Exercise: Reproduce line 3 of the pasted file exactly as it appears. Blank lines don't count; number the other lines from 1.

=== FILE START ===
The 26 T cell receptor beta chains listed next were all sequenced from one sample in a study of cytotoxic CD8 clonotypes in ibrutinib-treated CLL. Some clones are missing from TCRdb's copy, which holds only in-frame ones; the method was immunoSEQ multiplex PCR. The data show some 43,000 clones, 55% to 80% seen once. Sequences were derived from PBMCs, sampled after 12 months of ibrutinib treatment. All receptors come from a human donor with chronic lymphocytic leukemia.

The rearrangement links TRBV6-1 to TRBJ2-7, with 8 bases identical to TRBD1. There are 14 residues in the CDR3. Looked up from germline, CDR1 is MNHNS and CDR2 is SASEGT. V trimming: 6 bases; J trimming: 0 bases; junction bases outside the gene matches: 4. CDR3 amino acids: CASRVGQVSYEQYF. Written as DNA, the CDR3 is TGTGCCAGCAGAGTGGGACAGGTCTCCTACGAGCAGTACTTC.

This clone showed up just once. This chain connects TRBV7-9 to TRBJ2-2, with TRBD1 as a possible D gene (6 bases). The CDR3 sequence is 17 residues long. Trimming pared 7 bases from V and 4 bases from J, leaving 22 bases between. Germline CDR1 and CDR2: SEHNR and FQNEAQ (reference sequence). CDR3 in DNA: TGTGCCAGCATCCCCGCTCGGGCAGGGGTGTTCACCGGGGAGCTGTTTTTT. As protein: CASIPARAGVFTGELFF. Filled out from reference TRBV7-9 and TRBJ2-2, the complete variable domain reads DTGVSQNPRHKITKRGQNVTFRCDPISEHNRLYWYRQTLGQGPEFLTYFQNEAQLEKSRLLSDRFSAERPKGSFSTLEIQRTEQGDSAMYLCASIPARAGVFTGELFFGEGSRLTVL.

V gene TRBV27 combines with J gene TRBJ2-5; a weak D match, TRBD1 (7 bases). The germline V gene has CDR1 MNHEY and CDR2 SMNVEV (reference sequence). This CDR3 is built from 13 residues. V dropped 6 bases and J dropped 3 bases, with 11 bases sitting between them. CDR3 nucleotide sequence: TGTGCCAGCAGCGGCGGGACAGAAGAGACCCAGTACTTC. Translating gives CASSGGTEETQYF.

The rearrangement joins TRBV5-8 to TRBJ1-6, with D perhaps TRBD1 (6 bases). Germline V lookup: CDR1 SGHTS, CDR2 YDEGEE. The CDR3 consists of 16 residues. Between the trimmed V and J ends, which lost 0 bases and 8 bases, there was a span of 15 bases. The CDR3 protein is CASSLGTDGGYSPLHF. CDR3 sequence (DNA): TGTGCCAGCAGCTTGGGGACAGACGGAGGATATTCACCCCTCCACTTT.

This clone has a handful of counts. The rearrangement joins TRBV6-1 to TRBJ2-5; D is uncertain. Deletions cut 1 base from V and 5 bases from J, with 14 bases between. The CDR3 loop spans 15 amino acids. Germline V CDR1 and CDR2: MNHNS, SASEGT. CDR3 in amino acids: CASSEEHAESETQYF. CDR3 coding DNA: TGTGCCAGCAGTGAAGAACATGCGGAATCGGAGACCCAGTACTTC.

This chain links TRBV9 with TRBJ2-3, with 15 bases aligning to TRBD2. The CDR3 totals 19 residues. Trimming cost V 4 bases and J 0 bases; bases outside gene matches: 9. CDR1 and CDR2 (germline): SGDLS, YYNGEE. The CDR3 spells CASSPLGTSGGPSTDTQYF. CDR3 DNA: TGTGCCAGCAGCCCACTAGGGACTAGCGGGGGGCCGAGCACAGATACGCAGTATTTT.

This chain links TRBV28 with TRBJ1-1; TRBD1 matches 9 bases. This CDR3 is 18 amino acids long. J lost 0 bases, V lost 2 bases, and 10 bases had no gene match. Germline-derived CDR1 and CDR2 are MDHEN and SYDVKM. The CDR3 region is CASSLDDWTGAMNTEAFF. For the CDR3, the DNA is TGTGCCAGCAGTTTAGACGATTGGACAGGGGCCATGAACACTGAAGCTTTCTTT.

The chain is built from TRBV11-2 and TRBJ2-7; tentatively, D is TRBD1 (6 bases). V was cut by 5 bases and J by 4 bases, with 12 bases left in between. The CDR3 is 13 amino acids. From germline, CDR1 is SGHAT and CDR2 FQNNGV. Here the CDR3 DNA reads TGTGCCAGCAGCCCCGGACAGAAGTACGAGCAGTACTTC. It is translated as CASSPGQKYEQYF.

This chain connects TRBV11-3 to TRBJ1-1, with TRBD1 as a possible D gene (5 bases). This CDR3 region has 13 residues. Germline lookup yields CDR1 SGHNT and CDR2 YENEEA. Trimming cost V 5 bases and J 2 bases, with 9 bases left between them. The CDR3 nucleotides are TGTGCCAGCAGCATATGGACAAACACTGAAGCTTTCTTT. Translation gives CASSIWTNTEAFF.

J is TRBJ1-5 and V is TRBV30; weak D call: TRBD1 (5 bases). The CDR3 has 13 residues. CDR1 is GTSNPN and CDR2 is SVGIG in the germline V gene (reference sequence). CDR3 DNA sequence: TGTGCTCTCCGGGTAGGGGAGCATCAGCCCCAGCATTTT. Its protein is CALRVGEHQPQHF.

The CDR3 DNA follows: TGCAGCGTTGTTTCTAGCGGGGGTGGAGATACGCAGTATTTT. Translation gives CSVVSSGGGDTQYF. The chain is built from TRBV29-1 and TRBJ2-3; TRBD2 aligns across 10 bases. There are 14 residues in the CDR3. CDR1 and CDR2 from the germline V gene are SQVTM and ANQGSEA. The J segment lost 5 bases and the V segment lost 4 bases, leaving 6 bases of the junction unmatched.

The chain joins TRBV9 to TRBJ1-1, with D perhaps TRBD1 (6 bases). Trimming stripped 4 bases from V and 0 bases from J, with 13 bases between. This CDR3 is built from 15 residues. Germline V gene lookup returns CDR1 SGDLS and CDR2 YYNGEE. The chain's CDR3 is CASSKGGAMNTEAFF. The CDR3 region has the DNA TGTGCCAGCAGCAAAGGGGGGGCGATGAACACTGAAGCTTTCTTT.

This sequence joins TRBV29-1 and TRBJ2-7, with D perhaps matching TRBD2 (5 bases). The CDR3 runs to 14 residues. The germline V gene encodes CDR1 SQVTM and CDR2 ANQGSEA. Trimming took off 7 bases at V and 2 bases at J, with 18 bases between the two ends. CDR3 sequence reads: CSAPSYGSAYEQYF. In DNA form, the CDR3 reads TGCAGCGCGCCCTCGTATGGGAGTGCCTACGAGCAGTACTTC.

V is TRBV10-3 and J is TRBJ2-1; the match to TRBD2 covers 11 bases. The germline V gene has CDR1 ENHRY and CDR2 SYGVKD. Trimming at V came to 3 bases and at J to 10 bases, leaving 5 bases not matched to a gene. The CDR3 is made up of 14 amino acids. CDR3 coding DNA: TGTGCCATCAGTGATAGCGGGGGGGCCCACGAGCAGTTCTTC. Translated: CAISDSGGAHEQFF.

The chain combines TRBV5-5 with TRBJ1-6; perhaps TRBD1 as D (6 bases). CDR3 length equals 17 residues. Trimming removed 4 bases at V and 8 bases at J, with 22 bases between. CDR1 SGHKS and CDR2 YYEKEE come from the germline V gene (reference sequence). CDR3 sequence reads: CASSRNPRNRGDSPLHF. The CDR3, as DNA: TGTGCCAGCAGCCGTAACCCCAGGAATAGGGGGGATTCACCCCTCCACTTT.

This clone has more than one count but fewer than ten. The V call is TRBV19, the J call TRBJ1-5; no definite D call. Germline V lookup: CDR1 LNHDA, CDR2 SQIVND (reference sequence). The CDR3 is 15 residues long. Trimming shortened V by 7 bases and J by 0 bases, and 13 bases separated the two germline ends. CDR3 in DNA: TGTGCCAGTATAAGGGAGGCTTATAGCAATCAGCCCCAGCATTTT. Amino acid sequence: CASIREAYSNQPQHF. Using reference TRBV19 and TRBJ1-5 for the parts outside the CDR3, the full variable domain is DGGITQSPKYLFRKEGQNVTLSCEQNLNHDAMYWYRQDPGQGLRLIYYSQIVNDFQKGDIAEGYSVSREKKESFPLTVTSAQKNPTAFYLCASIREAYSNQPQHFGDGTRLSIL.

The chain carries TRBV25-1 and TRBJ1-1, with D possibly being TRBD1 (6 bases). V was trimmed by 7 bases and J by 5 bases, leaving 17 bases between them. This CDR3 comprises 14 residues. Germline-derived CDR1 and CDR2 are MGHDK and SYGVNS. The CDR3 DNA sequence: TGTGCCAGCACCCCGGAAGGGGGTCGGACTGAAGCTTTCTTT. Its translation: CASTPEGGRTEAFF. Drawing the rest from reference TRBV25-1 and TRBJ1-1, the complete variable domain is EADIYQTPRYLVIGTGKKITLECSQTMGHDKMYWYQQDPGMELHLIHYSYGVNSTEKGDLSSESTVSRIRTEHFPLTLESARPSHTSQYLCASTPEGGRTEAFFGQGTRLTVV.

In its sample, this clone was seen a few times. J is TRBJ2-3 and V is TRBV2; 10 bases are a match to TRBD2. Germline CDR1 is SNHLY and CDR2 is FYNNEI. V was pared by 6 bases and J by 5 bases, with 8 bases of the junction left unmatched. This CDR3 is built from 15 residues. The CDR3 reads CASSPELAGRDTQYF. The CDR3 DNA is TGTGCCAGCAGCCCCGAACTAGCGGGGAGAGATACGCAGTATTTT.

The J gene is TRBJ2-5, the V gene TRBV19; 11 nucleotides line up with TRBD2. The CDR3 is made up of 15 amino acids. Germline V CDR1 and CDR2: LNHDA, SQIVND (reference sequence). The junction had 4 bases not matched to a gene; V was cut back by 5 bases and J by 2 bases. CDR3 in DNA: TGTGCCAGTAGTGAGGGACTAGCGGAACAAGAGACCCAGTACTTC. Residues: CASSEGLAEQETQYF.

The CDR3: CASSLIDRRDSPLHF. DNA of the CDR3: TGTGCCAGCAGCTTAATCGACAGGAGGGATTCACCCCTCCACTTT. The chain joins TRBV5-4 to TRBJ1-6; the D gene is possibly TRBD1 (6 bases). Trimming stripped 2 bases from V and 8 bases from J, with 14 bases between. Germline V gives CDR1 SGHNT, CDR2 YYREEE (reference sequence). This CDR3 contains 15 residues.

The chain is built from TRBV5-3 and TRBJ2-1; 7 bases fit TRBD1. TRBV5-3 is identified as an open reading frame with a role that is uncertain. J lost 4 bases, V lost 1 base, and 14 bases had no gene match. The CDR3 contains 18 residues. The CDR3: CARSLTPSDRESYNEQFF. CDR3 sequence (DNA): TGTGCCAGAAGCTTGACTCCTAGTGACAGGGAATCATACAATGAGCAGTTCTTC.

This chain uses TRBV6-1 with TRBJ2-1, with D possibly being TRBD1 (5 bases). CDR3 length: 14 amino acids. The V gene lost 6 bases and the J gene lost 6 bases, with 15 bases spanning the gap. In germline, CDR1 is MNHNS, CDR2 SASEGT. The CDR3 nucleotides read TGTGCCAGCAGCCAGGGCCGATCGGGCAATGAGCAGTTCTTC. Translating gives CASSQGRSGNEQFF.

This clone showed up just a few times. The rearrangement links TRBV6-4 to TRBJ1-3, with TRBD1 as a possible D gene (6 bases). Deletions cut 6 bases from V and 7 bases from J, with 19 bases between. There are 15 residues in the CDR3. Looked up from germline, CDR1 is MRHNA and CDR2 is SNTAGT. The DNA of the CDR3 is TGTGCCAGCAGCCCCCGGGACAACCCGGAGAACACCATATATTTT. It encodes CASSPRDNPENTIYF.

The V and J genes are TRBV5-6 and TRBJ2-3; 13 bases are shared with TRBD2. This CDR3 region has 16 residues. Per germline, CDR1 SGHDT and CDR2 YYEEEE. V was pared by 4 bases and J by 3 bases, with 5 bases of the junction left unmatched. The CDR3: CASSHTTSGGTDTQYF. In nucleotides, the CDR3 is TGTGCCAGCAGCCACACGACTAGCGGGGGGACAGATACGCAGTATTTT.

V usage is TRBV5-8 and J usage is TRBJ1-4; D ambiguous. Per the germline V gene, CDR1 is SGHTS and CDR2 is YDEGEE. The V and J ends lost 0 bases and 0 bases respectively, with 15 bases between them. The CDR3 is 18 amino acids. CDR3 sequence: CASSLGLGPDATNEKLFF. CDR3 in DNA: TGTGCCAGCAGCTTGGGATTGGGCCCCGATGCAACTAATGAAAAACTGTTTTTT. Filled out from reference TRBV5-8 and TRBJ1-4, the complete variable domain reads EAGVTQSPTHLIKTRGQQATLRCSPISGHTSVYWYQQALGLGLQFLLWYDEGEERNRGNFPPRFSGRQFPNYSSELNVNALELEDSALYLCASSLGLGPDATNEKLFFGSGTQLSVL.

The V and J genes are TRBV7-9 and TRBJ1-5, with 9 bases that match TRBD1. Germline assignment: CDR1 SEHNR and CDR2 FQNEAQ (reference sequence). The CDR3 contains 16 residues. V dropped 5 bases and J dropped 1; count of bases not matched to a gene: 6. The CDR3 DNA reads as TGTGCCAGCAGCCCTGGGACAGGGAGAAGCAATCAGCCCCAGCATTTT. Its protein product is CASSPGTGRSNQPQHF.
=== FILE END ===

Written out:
This clone showed up just once. This chain connects TRBV7-9 to TRBJ2-2, with TRBD1 as a possible D gene (6 bases). The CDR3 sequence is 17 residues long. Trimming pared 7 bases from V and 4 bases from J, leaving 22 bases between. Germline CDR1 and CDR2: SEHNR and FQNEAQ (reference sequence). CDR3 in DNA: TGTGCCAGCATCCCCGCTCGGGCAGGGGTGTTCACCGGGGAGCTGTTTTTT. As protein: CASIPARAGVFTGELFF. Filled out from reference TRBV7-9 and TRBJ2-2, the complete variable domain reads DTGVSQNPRHKITKRGQNVTFRCDPISEHNRLYWYRQTLGQGPEFLTYFQNEAQLEKSRLLSDRFSAERPKGSFSTLEIQRTEQGDSAMYLCASIPARAGVFTGELFFGEGSRLTVL.